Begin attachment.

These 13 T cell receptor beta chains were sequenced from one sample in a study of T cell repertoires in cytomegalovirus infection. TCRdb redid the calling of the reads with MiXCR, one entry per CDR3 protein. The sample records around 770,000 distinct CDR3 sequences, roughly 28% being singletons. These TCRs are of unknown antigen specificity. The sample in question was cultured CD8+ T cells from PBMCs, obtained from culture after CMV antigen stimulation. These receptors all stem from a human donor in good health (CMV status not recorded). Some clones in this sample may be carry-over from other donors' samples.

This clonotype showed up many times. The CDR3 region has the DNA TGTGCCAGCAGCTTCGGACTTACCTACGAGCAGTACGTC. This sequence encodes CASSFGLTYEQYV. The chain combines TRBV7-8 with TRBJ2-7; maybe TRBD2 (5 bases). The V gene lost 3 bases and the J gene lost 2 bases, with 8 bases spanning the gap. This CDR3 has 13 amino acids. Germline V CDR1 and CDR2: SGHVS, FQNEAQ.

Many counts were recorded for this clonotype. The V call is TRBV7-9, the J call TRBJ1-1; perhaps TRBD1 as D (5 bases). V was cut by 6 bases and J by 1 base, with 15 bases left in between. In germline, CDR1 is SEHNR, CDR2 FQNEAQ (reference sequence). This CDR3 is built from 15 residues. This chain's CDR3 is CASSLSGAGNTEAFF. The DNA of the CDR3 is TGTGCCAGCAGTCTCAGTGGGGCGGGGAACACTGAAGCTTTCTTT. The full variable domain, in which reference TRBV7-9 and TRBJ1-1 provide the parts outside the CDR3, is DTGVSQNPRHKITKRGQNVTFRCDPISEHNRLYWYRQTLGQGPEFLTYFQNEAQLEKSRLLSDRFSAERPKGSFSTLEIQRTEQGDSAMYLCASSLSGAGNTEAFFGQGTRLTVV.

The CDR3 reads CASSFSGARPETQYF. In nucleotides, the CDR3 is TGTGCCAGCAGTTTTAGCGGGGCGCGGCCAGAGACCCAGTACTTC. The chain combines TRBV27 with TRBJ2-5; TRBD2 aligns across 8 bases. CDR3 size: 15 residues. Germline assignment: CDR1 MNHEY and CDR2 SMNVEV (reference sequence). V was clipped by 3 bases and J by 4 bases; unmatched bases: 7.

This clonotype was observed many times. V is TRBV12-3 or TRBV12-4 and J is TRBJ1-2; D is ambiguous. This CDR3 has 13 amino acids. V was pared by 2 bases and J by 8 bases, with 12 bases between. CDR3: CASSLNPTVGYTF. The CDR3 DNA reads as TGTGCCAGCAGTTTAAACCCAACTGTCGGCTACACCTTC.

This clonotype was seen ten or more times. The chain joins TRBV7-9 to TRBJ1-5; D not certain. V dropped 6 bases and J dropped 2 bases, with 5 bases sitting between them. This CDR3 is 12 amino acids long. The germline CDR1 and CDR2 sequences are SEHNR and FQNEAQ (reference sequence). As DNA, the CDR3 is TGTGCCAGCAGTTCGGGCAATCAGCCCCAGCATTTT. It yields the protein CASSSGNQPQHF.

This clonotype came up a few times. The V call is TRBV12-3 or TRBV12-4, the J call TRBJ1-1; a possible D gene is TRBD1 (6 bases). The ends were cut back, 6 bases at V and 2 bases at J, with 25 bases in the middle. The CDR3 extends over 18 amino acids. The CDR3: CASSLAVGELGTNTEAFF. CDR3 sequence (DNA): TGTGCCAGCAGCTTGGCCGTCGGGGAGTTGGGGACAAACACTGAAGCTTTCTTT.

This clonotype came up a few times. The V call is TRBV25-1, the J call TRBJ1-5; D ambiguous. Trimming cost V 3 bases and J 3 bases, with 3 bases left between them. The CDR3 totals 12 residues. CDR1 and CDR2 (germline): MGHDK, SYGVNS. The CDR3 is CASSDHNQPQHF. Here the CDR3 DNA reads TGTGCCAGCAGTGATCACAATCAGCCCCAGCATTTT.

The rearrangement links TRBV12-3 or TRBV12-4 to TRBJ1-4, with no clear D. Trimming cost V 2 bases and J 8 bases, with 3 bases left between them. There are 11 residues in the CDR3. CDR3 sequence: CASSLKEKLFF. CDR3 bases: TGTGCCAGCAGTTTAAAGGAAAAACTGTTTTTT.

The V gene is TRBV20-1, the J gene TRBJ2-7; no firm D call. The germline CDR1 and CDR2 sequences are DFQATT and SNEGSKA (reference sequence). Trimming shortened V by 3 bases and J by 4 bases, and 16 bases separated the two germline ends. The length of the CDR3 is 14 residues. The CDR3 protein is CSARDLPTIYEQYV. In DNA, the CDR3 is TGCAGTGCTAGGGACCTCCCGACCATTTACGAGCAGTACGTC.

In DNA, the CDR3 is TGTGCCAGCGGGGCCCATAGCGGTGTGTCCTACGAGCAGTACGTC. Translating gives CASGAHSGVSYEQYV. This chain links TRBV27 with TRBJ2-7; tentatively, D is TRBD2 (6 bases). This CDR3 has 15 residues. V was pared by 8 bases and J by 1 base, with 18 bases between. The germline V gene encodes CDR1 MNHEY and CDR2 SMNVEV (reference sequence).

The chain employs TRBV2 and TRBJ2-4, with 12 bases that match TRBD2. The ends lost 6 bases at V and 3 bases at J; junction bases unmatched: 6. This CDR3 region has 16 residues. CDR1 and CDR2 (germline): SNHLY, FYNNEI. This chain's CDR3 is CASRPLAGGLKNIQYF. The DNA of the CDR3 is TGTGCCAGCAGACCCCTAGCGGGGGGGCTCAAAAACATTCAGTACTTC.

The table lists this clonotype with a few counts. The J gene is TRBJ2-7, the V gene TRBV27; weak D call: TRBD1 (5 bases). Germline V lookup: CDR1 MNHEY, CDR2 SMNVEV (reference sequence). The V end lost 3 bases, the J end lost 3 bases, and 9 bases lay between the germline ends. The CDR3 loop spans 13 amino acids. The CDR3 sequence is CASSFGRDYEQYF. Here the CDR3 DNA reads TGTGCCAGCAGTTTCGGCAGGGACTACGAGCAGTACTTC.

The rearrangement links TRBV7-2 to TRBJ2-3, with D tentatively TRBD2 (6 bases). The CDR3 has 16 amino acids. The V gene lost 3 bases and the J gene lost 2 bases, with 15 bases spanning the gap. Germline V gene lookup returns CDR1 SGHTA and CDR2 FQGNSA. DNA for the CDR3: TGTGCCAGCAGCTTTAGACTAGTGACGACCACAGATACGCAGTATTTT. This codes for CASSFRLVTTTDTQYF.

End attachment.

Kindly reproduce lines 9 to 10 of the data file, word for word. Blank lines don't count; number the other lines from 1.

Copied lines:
The rearrangement links TRBV12-3 or TRBV12-4 to TRBJ1-4, with no clear D. Trimming cost V 2 bases and J 8 bases, with 3 bases left between them. There are 11 residues in the CDR3. CDR3 sequence: CASSLKEKLFF. CDR3 bases: TGTGCCAGCAGTTTAAAGGAAAAACTGTTTTTT.

The V gene is TRBV20-1, the J gene TRBJ2-7; no firm D call. The germline CDR1 and CDR2 sequences are DFQATT and SNEGSKA (reference sequence). Trimming shortened V by 3 bases and J by 4 bases, and 16 bases separated the two germline ends. The length of the CDR3 is 14 residues. The CDR3 protein is CSARDLPTIYEQYV. In DNA, the CDR3 is TGCAGTGCTAGGGACCTCCCGACCATTTACGAGCAGTACGTC.